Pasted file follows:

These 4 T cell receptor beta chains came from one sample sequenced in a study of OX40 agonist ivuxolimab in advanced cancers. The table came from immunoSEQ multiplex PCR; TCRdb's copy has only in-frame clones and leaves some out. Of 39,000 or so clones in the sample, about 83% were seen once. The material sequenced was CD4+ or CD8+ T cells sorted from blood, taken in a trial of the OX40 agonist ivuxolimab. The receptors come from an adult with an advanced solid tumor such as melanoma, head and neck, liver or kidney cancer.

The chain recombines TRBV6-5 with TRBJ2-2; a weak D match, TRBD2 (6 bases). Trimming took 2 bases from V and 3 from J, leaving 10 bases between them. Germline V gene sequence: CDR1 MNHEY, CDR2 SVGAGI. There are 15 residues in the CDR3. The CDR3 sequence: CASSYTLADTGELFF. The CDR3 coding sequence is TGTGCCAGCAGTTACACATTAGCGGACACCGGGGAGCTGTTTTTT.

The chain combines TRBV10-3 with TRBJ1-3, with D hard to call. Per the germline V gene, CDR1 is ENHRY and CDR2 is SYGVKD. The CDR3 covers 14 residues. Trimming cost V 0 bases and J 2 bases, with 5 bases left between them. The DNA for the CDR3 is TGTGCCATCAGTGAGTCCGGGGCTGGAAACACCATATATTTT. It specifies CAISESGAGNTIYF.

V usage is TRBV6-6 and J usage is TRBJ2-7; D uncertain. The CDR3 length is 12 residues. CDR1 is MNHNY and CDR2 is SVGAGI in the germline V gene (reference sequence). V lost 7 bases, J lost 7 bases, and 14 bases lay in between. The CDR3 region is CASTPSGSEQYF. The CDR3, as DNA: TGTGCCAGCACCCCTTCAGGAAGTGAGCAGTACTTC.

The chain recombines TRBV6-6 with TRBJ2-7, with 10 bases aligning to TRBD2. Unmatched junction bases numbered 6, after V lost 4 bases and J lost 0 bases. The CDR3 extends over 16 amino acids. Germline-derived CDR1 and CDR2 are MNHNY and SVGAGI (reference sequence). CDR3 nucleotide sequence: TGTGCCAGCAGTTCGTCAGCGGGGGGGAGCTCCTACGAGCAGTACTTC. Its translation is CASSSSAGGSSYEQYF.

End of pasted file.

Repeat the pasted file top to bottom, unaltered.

These 4 T cell receptor beta chains came from one sample sequenced in a study of OX40 agonist ivuxolimab in advanced cancers. The table came from immunoSEQ multiplex PCR; TCRdb's copy has only in-frame clones and leaves some out. Of 39,000 or so clones in the sample, about 83% were seen once. The material sequenced was CD4+ or CD8+ T cells sorted from blood, taken in a trial of the OX40 agonist ivuxolimab. The receptors come from an adult with an advanced solid tumor such as melanoma, head and neck, liver or kidney cancer.

The chain recombines TRBV6-5 with TRBJ2-2; a weak D match, TRBD2 (6 bases). Trimming took 2 bases from V and 3 from J, leaving 10 bases between them. Germline V gene sequence: CDR1 MNHEY, CDR2 SVGAGI. There are 15 residues in the CDR3. The CDR3 sequence: CASSYTLADTGELFF. The CDR3 coding sequence is TGTGCCAGCAGTTACACATTAGCGGACACCGGGGAGCTGTTTTTT.

The chain combines TRBV10-3 with TRBJ1-3, with D hard to call. Per the germline V gene, CDR1 is ENHRY and CDR2 is SYGVKD. The CDR3 covers 14 residues. Trimming cost V 0 bases and J 2 bases, with 5 bases left between them. The DNA for the CDR3 is TGTGCCATCAGTGAGTCCGGGGCTGGAAACACCATATATTTT. It specifies CAISESGAGNTIYF.

V usage is TRBV6-6 and J usage is TRBJ2-7; D uncertain. The CDR3 length is 12 residues. CDR1 is MNHNY and CDR2 is SVGAGI in the germline V gene (reference sequence). V lost 7 bases, J lost 7 bases, and 14 bases lay in between. The CDR3 region is CASTPSGSEQYF. The CDR3, as DNA: TGTGCCAGCACCCCTTCAGGAAGTGAGCAGTACTTC.

The chain recombines TRBV6-6 with TRBJ2-7, with 10 bases aligning to TRBD2. Unmatched junction bases numbered 6, after V lost 4 bases and J lost 0 bases. The CDR3 extends over 16 amino acids. Germline-derived CDR1 and CDR2 are MNHNY and SVGAGI (reference sequence). CDR3 nucleotide sequence: TGTGCCAGCAGTTCGTCAGCGGGGGGGAGCTCCTACGAGCAGTACTTC. Its translation is CASSSSAGGSSYEQYF.